Varanasi is the India of your imagination. This is one of the world's oldest continually inhabited cities, and one of the holiest in Hinduism. Pilgrims come to the Ganges here to wash away sins in the sacred waters, to cremate their loved ones, or simply to die here, hoping for liberation from the cycle of rebirth.
Most visitors agree Varanasi is magical – but not for the faint-hearted. Intimate rituals of life and death take place in public, and the sights, sounds and smells of the mazelike old town can be intense. Still, the so-called City of Light is one of the most colorful and fascinating places on earth. Strolling the ghats or watching sunrise from a boat on the Ganges are a highlight, and confronting the reality and ritual of death can be a powerful experience.
These are our favorite local haunts, touristy spots, and hidden gems throughout Varanasi.
Manikarnika Ghat, the main burning ghat, is the most auspicious place for a Hindu to be cremated. Dead bodies are handled by outcasts known as doms, and…
Varanasi’s liveliest and most colourful ghat. The name indicates that Brahma sacrificed (medh) 10 (das) horses (aswa) here. In spite of the persistent…
The furthest south of the main ghats and one of the biggest, Assi Ghat is particularly important as the River Assi meets the Ganges near here and pilgrims…
Harishchandra Ghat is a cremation ghat – smaller and secondary in importance to Manikarnika, but one of the oldest ghats in Varanasi.
Hindu TempleVishwanath Temple
There are temples at almost every turn in Varanasi, but this is the most famous of the lot. It is dedicated to Vishveswara – Shiva as lord of the universe…
UniversityBanares Hindu University
Long regarded as a centre of learning, Varanasi’s tradition of top-quality education continues today at Banares Hindu University, established in 1916. The…
MuseumBharat Kala Bhavan
On the Banares Hindu University campus, this museum hosts a wonderful collection of miniature paintings, as well as 12th-century palm-leaf manuscripts,…
Munshi Ghat – also known as Darbhanga Ghat – is one of the more photogenic ghats along the old town stretch of the Ganges in Varanasi.
A colourful ghat with many steps and a small pool, where a fire aarti is held every evening at 6.30pm.
MuseumRamnagar Fort & Museum
This crumbling 17th-century fort and palace, on the eastern bank of the Ganges, isn't a prime attraction, but the eccentric museum has some interesting…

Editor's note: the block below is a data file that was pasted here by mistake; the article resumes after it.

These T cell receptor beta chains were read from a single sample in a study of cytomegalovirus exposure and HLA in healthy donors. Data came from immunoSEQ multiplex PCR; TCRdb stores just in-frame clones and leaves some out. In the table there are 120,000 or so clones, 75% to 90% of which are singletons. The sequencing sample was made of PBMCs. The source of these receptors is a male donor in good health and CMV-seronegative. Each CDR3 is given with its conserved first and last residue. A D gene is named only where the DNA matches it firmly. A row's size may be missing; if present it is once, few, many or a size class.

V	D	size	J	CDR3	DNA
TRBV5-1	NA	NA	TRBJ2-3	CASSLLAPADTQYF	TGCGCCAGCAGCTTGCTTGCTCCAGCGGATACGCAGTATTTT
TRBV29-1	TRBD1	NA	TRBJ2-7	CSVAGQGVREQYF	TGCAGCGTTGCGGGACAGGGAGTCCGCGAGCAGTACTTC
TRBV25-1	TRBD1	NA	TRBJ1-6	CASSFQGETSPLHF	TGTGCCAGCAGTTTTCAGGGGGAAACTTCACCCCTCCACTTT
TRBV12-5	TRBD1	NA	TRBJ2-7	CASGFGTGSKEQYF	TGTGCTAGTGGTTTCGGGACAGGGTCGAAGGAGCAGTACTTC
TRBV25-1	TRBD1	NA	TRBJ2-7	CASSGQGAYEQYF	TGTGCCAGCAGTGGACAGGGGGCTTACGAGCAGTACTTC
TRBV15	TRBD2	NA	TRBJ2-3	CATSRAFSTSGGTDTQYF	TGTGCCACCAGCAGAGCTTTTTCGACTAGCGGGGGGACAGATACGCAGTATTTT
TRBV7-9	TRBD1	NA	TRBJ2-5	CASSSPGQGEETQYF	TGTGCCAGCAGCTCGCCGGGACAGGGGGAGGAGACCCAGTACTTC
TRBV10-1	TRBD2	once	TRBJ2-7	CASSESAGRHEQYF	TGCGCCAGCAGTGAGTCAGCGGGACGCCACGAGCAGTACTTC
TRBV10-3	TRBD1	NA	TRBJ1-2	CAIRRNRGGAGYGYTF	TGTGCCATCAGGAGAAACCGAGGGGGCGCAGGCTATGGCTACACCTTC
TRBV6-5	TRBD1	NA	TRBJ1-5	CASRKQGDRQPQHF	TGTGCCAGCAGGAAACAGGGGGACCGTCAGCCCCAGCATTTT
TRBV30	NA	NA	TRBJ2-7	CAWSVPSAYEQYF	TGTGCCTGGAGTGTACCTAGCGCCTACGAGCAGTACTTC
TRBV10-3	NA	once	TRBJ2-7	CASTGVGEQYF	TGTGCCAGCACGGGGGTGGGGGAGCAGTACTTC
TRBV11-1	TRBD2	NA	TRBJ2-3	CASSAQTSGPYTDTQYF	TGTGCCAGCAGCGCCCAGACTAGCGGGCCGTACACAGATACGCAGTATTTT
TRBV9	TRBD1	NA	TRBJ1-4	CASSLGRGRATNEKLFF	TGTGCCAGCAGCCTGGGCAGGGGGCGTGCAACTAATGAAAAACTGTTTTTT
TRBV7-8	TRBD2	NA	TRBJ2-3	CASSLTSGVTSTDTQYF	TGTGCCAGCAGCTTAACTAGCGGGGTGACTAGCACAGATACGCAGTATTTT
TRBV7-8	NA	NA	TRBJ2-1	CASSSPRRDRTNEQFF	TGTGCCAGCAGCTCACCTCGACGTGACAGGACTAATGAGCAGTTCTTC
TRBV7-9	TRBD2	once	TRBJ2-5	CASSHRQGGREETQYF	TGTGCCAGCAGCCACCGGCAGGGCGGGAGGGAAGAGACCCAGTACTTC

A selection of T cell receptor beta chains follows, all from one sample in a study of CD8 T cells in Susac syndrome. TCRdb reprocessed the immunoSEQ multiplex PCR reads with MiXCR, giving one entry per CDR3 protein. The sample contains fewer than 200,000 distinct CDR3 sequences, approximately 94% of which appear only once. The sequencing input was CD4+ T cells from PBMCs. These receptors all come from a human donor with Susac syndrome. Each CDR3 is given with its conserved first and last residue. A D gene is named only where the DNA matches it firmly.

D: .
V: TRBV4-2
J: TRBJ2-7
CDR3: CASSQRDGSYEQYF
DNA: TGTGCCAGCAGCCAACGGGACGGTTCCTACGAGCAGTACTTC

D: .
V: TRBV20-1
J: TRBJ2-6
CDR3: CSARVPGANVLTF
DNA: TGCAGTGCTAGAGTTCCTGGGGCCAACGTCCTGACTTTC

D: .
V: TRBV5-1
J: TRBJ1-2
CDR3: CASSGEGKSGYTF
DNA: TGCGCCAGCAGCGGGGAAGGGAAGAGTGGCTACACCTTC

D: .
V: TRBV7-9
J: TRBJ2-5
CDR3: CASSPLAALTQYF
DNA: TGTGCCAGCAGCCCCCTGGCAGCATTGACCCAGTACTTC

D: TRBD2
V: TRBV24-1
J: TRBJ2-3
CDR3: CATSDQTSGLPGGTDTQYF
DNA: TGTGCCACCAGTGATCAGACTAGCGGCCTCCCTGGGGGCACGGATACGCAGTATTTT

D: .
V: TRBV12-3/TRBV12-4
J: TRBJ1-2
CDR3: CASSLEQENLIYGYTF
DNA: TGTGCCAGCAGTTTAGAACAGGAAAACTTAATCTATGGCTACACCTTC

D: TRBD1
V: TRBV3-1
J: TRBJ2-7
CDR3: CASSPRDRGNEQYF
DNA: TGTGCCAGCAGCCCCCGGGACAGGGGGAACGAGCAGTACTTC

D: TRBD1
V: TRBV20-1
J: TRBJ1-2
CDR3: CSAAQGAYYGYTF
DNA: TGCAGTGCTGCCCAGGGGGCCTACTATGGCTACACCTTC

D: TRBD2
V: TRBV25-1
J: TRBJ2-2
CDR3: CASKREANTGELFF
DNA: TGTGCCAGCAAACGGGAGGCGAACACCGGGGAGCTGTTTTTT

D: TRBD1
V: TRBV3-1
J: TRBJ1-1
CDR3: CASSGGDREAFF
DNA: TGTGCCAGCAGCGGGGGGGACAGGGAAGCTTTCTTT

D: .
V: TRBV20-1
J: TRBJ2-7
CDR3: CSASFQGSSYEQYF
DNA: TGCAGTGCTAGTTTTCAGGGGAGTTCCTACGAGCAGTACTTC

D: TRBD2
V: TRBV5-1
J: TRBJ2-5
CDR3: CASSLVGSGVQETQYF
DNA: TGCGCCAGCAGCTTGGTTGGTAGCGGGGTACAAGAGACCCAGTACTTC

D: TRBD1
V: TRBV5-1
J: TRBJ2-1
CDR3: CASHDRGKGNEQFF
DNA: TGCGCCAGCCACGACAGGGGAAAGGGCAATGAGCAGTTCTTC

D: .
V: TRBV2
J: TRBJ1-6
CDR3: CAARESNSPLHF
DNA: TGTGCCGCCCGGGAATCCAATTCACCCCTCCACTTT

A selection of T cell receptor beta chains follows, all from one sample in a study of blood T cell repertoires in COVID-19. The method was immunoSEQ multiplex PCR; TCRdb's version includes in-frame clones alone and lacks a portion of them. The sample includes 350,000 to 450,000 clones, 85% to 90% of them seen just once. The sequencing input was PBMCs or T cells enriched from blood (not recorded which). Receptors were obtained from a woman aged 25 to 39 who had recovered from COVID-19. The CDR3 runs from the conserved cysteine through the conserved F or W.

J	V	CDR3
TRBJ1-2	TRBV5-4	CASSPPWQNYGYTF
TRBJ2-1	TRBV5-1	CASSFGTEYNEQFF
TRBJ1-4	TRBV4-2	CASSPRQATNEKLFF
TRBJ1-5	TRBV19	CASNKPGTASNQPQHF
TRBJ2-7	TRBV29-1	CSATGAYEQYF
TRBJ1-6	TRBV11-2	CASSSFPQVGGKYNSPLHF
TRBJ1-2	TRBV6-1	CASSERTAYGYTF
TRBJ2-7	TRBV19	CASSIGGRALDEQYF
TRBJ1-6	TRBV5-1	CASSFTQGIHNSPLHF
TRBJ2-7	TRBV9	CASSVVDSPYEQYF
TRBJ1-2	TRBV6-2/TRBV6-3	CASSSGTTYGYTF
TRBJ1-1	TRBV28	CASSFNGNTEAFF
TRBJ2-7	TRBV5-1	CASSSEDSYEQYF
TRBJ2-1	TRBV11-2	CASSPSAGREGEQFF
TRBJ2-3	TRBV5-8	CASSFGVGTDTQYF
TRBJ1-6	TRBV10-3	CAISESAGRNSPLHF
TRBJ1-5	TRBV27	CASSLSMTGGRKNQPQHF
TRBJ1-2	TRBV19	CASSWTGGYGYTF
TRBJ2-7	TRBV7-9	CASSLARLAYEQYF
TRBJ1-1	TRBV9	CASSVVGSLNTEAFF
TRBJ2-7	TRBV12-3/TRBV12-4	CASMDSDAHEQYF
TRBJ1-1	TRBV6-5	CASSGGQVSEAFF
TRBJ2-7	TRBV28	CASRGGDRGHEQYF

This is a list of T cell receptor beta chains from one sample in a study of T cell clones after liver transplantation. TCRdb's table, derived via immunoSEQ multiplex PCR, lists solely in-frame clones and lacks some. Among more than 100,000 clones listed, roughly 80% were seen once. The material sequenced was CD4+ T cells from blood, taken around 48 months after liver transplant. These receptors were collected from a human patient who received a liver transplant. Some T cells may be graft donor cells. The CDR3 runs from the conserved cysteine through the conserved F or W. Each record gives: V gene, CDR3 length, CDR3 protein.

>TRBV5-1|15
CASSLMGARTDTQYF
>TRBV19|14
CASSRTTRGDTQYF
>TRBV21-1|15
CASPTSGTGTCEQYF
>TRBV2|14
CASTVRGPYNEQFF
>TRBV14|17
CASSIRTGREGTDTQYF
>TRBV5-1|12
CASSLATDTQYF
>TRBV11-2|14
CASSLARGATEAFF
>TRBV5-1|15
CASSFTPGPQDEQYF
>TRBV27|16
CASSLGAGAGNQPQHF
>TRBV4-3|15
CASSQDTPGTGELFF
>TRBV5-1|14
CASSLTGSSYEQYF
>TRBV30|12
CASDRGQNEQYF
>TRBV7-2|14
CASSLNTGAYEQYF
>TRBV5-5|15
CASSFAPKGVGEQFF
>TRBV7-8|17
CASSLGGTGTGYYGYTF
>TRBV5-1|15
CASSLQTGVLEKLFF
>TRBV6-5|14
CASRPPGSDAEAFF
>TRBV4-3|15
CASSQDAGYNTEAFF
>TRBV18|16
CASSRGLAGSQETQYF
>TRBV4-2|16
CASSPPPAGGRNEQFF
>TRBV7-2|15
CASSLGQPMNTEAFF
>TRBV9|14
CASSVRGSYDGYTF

Hindu TempleDurga Temple
This temple, dedicated to the goddess Durga, was built in the 18th century by a Bengali maharani and is stained red with ochre. It's also known as the …
Named after a 16th-century Hindu poet, Tulsi Ghat has fallen down towards the river, but in the month of Kartika (October/November) a festival devoted to…
GhatMan Mandir Ghat
Just north of Dashashwamedh Ghat, Man Mandir Ghat was built in 1600 by Raja Man Singh and later housed an observatory. The northern corner of the ghat has…
Hindu TempleTulsi Manas Temple
The walls of this modern, marble, sikhara-style temple are engraved with verses and scenes from the Ram Charit Manas, the Hindi version of the Ramayana.
Dominating Panchganga Ghat, this small mosque was built by Aurangzeb on the site of a large Vishnu temple.
A small Shiva temple and a 19th-century mansion built by Nepali royalty sit back from Shivala Ghat, built by the local maharaja of Benares.
Scindhia Ghat was originally built in 1830, but was so huge and magnificent that it collapsed into the river and had to be rebuilt.
Popular with Rama devotees (Hanuman was Rama's stalwart ally in his quest to rescue Sita from the demon Ravana).
North from Scindhia Ghat, Ram Ghat was built by a maharaja of Jaipur.
Dattatreya takes its name from a Brahmin saint, whose footprint is preserved in a small temple nearby.
Whether it’s a guided tour of a historic landmark, private tasting of local delicacies, or an off-road adventure — explore the best experiences in Varanasi.